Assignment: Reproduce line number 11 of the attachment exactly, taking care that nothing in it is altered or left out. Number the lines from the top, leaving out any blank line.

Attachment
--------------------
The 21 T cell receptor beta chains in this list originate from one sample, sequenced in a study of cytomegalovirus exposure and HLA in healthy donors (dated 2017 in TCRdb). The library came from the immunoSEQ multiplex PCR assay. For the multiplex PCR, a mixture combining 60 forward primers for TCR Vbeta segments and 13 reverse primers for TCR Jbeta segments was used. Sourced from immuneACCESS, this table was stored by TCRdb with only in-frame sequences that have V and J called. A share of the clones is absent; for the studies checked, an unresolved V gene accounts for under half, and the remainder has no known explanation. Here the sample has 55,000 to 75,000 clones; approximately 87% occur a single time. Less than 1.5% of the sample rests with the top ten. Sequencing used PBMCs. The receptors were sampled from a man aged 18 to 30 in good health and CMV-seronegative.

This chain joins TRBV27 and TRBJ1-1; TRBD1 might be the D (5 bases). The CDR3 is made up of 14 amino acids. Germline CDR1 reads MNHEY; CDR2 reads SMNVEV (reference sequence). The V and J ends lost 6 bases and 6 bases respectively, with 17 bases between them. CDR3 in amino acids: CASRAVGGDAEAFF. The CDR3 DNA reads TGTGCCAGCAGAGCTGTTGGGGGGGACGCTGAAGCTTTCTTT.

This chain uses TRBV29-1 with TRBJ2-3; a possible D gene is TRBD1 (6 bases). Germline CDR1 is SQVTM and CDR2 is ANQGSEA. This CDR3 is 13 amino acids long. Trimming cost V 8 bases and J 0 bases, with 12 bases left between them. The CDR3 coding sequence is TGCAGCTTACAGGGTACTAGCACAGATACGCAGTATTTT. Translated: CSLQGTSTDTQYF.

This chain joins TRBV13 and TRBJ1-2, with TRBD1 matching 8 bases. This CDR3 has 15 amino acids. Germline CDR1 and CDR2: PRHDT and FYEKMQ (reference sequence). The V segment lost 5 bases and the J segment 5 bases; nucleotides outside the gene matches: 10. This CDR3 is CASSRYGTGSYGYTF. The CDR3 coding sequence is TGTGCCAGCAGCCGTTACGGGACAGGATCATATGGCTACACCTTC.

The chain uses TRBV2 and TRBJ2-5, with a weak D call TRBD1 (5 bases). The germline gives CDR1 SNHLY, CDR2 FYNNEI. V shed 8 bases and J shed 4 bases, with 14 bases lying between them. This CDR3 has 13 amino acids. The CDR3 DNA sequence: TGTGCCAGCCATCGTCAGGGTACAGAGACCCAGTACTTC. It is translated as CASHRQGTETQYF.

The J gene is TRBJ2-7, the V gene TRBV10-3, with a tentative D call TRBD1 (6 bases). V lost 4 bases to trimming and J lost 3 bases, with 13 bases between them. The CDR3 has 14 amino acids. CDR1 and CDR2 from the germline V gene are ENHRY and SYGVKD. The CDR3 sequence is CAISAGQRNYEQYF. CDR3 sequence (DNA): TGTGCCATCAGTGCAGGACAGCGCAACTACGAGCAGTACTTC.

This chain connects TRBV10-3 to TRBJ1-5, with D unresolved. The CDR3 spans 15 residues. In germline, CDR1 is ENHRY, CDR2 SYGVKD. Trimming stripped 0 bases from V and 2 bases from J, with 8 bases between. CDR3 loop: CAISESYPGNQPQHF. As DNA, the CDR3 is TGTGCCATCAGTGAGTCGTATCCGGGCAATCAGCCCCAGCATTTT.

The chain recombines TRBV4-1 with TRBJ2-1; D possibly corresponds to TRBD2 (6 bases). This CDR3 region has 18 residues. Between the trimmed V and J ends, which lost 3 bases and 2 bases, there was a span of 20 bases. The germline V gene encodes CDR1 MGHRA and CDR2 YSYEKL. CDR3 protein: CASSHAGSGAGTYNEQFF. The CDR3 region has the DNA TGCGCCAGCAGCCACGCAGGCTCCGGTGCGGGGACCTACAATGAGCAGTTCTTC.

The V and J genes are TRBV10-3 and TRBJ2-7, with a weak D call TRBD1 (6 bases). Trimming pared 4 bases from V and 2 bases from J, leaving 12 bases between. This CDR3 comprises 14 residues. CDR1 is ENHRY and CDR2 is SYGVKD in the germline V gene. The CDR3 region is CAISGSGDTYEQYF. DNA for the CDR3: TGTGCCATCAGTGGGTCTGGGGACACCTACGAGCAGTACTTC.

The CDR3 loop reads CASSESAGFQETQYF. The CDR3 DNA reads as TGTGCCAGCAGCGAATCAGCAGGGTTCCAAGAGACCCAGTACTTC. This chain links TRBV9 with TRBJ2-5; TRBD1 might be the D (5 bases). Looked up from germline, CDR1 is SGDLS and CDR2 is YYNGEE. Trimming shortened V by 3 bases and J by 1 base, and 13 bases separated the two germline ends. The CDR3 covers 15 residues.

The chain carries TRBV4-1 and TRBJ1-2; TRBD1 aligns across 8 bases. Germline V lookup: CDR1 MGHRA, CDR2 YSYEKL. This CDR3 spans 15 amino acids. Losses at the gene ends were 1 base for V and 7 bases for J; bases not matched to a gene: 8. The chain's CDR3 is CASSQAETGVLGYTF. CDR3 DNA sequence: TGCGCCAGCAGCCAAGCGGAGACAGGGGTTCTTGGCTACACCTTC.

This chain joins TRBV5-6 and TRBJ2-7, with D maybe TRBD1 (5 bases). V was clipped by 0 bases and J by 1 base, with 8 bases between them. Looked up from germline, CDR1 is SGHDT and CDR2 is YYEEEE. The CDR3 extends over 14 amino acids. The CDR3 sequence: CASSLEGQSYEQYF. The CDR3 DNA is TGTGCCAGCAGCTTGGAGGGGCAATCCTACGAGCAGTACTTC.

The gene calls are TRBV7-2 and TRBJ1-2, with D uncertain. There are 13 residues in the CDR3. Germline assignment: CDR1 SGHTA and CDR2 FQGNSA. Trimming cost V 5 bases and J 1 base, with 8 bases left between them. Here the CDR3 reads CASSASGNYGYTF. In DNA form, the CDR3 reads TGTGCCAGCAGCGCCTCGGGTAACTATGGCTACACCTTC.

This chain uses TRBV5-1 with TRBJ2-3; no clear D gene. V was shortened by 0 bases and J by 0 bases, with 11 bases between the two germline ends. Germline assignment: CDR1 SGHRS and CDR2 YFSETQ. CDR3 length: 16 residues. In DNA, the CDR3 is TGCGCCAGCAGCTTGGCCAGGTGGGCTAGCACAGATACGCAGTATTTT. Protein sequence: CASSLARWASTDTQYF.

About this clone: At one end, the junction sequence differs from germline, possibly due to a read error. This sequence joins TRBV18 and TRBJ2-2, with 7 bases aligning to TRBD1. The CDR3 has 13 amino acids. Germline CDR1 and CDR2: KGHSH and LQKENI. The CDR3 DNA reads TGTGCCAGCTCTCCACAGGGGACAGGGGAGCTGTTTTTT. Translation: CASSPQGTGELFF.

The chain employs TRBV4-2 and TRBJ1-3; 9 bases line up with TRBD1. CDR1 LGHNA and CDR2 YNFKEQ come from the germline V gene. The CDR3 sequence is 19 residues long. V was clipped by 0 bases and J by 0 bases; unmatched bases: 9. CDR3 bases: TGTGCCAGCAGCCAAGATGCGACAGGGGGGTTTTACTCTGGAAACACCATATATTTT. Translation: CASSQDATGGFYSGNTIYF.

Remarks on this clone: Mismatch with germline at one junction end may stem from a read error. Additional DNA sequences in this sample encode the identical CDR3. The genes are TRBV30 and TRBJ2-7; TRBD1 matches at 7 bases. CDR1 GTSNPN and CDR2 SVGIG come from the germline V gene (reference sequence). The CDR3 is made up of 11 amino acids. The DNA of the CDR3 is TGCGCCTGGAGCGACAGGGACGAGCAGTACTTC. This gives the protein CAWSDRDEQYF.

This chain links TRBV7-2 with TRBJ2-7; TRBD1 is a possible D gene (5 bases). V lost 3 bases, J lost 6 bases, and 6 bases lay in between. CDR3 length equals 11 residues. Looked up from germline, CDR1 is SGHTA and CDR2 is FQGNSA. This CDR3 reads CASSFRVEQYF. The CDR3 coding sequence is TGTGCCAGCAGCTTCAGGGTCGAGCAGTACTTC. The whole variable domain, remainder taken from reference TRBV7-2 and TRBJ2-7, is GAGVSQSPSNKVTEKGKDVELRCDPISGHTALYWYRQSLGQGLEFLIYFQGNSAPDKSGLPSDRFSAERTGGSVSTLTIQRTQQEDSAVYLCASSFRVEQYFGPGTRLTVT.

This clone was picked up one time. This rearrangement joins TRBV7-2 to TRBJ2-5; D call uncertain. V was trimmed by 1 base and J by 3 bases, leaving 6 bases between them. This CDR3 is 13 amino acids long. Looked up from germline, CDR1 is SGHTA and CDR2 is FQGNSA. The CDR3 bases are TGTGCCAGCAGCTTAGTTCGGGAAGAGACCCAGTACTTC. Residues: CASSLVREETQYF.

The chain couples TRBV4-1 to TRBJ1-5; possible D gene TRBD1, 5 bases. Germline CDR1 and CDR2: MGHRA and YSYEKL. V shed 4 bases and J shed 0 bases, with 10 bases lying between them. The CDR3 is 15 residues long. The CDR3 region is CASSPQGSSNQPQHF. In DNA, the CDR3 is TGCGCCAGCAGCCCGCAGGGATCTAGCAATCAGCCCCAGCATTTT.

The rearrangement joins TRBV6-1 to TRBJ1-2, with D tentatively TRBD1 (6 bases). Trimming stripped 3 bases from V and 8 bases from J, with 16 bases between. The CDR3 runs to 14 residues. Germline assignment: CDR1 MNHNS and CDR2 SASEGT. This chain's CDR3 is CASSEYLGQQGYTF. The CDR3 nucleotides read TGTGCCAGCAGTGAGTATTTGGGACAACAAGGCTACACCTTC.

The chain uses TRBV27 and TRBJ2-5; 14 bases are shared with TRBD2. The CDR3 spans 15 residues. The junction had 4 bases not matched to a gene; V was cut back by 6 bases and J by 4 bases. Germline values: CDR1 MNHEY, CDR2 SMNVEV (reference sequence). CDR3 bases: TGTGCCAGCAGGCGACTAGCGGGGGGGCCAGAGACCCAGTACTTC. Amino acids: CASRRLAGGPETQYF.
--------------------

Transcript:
The chain carries TRBV4-1 and TRBJ1-2; TRBD1 aligns across 8 bases. Germline V lookup: CDR1 MGHRA, CDR2 YSYEKL. This CDR3 spans 15 amino acids. Losses at the gene ends were 1 base for V and 7 bases for J; bases not matched to a gene: 8. The chain's CDR3 is CASSQAETGVLGYTF. CDR3 DNA sequence: TGCGCCAGCAGCCAAGCGGAGACAGGGGTTCTTGGCTACACCTTC.